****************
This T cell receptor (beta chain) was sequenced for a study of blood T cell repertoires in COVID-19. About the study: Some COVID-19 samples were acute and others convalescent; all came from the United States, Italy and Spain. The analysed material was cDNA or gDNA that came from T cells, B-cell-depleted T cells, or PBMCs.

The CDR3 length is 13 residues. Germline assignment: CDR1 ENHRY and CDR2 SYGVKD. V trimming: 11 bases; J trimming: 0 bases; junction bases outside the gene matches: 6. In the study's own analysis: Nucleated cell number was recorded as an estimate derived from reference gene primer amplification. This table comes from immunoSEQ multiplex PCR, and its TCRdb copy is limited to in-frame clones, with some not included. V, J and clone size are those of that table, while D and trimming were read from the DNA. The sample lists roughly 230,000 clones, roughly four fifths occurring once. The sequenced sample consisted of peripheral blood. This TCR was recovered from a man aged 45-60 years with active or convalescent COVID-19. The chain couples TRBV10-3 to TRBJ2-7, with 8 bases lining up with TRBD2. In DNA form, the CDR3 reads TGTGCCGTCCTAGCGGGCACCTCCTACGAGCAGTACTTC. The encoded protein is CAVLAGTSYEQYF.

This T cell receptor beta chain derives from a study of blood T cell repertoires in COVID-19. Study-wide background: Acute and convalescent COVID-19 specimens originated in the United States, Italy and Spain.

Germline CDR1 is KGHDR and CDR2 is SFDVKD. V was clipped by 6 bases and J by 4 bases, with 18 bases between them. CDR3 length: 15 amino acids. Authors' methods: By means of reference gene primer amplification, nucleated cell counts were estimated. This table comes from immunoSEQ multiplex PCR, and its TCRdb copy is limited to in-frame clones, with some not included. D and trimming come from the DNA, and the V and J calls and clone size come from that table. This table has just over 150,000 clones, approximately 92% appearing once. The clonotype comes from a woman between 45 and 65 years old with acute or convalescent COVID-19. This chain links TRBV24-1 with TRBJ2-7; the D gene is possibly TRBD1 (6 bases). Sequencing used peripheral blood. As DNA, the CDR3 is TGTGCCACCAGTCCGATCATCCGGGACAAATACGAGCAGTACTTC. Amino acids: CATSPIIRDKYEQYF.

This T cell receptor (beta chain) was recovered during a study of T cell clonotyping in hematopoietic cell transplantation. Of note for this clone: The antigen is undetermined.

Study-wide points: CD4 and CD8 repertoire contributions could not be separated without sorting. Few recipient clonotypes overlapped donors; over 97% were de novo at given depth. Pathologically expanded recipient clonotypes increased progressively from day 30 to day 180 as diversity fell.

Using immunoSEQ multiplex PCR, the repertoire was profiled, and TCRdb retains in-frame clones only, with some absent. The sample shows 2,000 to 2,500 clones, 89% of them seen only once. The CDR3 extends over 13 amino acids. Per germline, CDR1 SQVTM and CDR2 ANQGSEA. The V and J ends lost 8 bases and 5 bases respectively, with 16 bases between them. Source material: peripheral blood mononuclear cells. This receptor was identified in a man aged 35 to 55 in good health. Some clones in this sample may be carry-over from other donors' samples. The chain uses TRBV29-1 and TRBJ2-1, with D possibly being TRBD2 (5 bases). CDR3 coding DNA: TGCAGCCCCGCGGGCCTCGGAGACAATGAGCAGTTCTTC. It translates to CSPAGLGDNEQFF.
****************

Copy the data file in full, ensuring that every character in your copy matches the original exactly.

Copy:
This T cell receptor (beta chain) was sequenced for a study of blood T cell repertoires in COVID-19. About the study: Some COVID-19 samples were acute and others convalescent; all came from the United States, Italy and Spain. The analysed material was cDNA or gDNA that came from T cells, B-cell-depleted T cells, or PBMCs.

The CDR3 length is 13 residues. Germline assignment: CDR1 ENHRY and CDR2 SYGVKD. V trimming: 11 bases; J trimming: 0 bases; junction bases outside the gene matches: 6. In the study's own analysis: Nucleated cell number was recorded as an estimate derived from reference gene primer amplification. This table comes from immunoSEQ multiplex PCR, and its TCRdb copy is limited to in-frame clones, with some not included. V, J and clone size are those of that table, while D and trimming were read from the DNA. The sample lists roughly 230,000 clones, roughly four fifths occurring once. The sequenced sample consisted of peripheral blood. This TCR was recovered from a man aged 45-60 years with active or convalescent COVID-19. The chain couples TRBV10-3 to TRBJ2-7, with 8 bases lining up with TRBD2. In DNA form, the CDR3 reads TGTGCCGTCCTAGCGGGCACCTCCTACGAGCAGTACTTC. The encoded protein is CAVLAGTSYEQYF.

This T cell receptor beta chain derives from a study of blood T cell repertoires in COVID-19. Study-wide background: Acute and convalescent COVID-19 specimens originated in the United States, Italy and Spain.

Germline CDR1 is KGHDR and CDR2 is SFDVKD. V was clipped by 6 bases and J by 4 bases, with 18 bases between them. CDR3 length: 15 amino acids. Authors' methods: By means of reference gene primer amplification, nucleated cell counts were estimated. This table comes from immunoSEQ multiplex PCR, and its TCRdb copy is limited to in-frame clones, with some not included. D and trimming come from the DNA, and the V and J calls and clone size come from that table. This table has just over 150,000 clones, approximately 92% appearing once. The clonotype comes from a woman between 45 and 65 years old with acute or convalescent COVID-19. This chain links TRBV24-1 with TRBJ2-7; the D gene is possibly TRBD1 (6 bases). Sequencing used peripheral blood. As DNA, the CDR3 is TGTGCCACCAGTCCGATCATCCGGGACAAATACGAGCAGTACTTC. Amino acids: CATSPIIRDKYEQYF.

This T cell receptor (beta chain) was recovered during a study of T cell clonotyping in hematopoietic cell transplantation. Of note for this clone: The antigen is undetermined.

Study-wide points: CD4 and CD8 repertoire contributions could not be separated without sorting. Few recipient clonotypes overlapped donors; over 97% were de novo at given depth. Pathologically expanded recipient clonotypes increased progressively from day 30 to day 180 as diversity fell.

Using immunoSEQ multiplex PCR, the repertoire was profiled, and TCRdb retains in-frame clones only, with some absent. The sample shows 2,000 to 2,500 clones, 89% of them seen only once. The CDR3 extends over 13 amino acids. Per germline, CDR1 SQVTM and CDR2 ANQGSEA. The V and J ends lost 8 bases and 5 bases respectively, with 16 bases between them. Source material: peripheral blood mononuclear cells. This receptor was identified in a man aged 35 to 55 in good health. Some clones in this sample may be carry-over from other donors' samples. The chain uses TRBV29-1 and TRBJ2-1, with D possibly being TRBD2 (5 bases). CDR3 coding DNA: TGCAGCCCCGCGGGCCTCGGAGACAATGAGCAGTTCTTC. It translates to CSPAGLGDNEQFF.